Grandparenting: One Size Fits None

Casey ReneeCasey Renee, About One Hour Old. August 5, 2013

Impossible . . . 

One of my anthropology professors liked to paraphrase Heraclitus. You can’t swim in the same river twice, he would tell us. The older I get, the more I feel the truth of it: stuff changes. On this earth, just about everything is dynamic.

When I think of the births of our grandbabies, I recall that shifting river. Rich and I had the great privilege of being present at the hospital for the births of three of our nine grandchildren. And in each of those three occasions, the mama’s plans for delivery-room access varied. 

Of those three babies, the first was our granddaughter Carly Madison, who arrived on a summer day in 2008. Carly is the daughter of Rich’s widowed daughter-in-law Rachael and her new husband, Kevin.

[If you’re paying careful attention, you will note that we have no genetic connection with Carly. To which we would say so what.]

Carly’s older brother is Ayden Scott, who is the son of Rich’s now-deceased son, Sean. Not too long before Carly was born, I said to Rachael,

I was thinking that if you’d like, I can take care of Ayden while you deliver this baby. 

She replied, Actually, I was kind of hoping you two would be there. My dad will watch Ayden for us. 

As you might imagine, we marked the due date on our calendar and and waited eagerly. And one day not too much later, Kevin called me at 5 a.m. to tell us that Rachael was in labor. We dumped our coffee into go-cups and headed for the door.

When the moment for delivery drew near, we prepared to leave the room.

Don’t leave now, Rachael said. You’ve been with me all day. So we witnessed Carly’s birth and her first breath alongside proud daddy Kevin, his aunt, and Rachael’s mom.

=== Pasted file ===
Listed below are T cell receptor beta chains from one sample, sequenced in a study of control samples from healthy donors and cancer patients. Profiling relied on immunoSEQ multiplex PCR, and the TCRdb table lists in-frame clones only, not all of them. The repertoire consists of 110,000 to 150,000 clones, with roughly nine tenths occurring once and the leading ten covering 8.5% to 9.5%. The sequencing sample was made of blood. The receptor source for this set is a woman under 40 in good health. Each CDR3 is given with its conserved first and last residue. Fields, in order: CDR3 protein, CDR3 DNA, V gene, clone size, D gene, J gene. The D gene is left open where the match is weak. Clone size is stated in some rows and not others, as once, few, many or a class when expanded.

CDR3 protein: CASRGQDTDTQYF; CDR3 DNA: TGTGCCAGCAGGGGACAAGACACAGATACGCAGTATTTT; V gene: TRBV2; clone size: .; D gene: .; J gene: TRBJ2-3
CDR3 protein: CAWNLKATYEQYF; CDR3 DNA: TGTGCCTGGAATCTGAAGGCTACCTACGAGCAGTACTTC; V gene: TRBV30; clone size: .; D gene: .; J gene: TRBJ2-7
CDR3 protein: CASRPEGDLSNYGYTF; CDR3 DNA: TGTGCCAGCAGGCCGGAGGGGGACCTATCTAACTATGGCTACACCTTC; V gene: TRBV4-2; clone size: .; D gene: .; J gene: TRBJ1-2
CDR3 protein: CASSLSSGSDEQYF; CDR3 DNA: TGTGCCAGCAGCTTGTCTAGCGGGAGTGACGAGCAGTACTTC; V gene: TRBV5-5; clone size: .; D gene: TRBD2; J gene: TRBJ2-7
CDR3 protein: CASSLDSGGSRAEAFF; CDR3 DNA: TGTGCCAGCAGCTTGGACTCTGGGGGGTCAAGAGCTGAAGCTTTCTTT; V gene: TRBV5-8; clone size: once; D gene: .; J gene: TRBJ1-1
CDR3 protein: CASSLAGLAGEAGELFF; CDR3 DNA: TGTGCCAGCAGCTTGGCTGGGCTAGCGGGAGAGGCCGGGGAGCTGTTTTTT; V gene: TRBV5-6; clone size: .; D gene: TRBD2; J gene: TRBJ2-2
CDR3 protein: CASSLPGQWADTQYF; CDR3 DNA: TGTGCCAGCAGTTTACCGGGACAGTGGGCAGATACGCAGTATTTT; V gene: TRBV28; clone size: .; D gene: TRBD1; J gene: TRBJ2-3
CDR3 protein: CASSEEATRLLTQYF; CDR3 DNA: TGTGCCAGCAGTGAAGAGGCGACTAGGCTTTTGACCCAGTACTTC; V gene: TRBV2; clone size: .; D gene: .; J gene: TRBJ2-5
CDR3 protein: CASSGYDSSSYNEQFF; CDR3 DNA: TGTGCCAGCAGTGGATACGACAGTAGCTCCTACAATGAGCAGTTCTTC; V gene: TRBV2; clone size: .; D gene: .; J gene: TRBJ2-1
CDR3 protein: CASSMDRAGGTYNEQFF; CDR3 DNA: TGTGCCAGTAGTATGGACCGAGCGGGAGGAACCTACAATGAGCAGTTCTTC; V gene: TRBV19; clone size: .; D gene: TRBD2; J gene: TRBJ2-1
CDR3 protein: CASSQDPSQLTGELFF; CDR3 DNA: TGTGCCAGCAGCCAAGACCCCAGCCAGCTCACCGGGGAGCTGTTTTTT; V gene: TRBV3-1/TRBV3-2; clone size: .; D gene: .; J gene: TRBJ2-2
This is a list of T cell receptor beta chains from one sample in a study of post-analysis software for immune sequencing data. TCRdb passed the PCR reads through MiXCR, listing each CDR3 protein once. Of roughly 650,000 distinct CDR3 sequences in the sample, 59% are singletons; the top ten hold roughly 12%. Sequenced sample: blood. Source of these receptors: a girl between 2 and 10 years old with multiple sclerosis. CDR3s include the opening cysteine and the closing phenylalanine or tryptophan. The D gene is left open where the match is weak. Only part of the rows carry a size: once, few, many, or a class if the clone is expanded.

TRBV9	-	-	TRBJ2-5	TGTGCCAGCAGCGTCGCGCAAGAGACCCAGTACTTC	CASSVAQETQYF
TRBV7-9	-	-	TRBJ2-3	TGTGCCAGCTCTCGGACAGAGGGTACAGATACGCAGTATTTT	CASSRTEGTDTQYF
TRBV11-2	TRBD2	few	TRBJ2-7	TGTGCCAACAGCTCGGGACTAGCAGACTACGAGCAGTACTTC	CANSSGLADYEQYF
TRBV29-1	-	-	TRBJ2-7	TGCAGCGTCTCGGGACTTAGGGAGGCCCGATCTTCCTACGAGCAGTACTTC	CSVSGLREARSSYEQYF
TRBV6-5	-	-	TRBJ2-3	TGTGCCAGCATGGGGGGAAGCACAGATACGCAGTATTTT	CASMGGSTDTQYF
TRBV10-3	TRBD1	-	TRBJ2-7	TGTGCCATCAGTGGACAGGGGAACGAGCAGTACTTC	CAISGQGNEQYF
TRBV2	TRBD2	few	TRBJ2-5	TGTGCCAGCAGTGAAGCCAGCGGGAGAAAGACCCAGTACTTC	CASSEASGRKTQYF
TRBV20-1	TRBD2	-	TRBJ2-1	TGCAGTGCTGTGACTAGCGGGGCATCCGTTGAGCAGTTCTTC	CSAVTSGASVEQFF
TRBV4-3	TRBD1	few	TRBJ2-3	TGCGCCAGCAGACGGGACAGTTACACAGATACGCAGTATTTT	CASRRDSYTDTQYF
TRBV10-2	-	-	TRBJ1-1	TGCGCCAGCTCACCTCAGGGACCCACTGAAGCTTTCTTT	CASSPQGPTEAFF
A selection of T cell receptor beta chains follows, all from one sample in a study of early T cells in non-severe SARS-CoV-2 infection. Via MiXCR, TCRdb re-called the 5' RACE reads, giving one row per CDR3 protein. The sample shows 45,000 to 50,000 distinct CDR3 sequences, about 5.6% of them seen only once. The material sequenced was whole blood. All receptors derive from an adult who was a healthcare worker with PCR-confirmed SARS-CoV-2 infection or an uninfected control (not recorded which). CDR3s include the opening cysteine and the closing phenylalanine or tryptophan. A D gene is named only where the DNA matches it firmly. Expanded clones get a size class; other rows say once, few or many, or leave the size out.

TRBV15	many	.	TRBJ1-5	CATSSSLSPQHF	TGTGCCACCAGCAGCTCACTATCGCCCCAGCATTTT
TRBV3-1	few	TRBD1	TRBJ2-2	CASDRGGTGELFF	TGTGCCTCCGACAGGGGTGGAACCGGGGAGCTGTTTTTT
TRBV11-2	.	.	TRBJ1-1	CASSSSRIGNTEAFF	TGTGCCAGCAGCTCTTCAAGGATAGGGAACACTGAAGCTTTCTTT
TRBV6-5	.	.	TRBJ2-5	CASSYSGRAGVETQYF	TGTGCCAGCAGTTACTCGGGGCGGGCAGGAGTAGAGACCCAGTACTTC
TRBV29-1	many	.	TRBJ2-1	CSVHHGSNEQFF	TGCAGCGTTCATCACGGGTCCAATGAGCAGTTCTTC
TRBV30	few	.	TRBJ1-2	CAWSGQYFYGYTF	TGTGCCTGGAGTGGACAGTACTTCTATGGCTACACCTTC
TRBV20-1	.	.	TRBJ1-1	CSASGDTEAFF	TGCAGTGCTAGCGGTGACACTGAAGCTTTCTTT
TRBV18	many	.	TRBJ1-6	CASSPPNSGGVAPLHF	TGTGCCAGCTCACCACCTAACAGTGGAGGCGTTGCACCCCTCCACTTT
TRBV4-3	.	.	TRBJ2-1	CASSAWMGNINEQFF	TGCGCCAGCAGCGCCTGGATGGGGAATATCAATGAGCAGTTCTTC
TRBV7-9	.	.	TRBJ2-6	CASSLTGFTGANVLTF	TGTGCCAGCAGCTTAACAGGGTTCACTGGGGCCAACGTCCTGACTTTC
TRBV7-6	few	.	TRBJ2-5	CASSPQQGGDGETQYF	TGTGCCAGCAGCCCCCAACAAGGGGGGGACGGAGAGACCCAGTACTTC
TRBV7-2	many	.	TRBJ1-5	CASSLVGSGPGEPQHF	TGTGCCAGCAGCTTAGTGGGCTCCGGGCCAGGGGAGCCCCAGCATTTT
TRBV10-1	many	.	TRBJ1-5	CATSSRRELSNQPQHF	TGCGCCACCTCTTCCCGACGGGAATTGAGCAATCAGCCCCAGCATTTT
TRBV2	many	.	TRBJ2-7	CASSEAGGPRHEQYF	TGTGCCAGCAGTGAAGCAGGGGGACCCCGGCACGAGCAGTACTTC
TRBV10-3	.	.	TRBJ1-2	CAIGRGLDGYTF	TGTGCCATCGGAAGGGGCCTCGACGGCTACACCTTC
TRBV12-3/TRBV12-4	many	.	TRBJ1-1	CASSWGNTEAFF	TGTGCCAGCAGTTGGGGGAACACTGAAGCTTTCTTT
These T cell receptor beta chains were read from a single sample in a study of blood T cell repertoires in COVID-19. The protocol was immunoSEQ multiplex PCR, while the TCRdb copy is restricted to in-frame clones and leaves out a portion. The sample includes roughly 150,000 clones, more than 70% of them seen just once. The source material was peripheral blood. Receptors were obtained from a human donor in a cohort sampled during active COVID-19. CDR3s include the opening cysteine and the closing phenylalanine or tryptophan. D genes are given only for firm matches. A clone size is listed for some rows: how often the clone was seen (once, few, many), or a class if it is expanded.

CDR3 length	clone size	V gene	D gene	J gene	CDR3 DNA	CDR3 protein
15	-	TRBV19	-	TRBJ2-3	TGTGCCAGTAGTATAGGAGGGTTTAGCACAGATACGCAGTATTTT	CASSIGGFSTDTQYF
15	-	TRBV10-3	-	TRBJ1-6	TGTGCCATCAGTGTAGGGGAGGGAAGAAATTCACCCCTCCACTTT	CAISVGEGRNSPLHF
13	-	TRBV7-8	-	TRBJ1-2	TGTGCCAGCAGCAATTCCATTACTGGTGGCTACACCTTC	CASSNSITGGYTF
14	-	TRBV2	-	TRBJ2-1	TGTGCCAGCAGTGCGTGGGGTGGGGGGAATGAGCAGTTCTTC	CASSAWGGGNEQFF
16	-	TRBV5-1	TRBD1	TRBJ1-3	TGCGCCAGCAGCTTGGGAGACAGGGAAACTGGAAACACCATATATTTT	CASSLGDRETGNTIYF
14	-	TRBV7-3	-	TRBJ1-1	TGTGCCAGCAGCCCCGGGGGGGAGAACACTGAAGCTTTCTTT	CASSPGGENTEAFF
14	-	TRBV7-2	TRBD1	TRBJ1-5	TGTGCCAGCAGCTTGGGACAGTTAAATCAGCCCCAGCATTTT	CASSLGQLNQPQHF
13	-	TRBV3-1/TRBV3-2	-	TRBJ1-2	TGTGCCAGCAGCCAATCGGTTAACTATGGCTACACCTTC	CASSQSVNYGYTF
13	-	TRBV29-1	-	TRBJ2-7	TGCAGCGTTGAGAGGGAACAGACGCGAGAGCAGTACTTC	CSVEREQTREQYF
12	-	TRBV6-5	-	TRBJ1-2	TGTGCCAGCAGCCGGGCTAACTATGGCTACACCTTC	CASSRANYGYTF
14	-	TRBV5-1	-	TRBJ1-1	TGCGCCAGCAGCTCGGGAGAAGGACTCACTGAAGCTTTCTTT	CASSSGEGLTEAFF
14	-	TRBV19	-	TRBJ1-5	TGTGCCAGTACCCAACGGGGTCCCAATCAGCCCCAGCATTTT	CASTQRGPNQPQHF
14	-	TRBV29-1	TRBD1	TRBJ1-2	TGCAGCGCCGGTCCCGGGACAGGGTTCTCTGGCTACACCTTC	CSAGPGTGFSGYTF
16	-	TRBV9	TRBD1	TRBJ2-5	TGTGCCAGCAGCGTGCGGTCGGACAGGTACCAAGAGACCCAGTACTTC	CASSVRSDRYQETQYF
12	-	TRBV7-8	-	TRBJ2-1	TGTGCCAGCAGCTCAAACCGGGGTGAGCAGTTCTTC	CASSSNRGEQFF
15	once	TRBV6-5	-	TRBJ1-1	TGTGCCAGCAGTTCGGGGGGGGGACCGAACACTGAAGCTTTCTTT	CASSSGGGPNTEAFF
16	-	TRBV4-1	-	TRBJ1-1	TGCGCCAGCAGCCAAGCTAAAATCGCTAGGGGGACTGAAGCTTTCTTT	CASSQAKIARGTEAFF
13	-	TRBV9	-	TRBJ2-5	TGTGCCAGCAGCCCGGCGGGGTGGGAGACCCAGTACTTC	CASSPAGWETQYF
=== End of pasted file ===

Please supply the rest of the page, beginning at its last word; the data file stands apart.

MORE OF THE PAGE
Profound doesn’t begin to characterize that moment. 

Two years later, when Sawyer Anton arrived, my daughter made it clear that grandparents were welcome in the labor room–up to a point. She also identified that point for us, when the moment came. The four of us vacated the labor room and staked out space in the waiting room to wait for the happy announcement. 

Three years after that, when Casey Renee was a work in progress, Rachael let us know that she and Kevin had decided to forego guests during labor and deliveryGreat! I said. And I meant it.

These two mamas had three different plans for their birth experiences. As grandparents, we say Good for you! 

For me, these decisions marked an opportunity. We could show our kids that we honored the sovereignty of their grown-up lives. It was a chance to say you’ve built yourself a new primary family. And we’re thrilled for you. 

It was a chance to extend grace. It’s good practice to grab every opportunity to extend grace.

But here is the central thing, the main thing, the thing I invite you to think about with me: If we trust these grown-up kids of ours to call the shots at an event so huge, so life-changing, as the birth of a child, why on earth would we ever question their decisions about things less earth-shattering than welcoming a new person into the world? And by my lights, just about everything else is less than bringing a life into this world–at least in terms of importance.

How about you? Share a birth story with us? What message do you want to underline for your adult kids? How do you extend grace to them?

 For this reason a man shall leave his father and his mother, and be joined to his wife; and they shall become one flesh.

Genesis 2:24 (NASB)

rabbit conga

On Tuesdays, we’re talking about families and the joys and challenges that arise when we stretch across three (or more?) generations (child, parent, grandparent). The conversation began on January sixth  and we’ll continue until we run out of things to say. Everyone is welcome, and I hope to hear from each generation’s perspective.  Being family is by turns effortless, impossible, blessed, challenging, hurtful, joyous . . . . Let’s talk about it.

Please join us.

Leave a Comment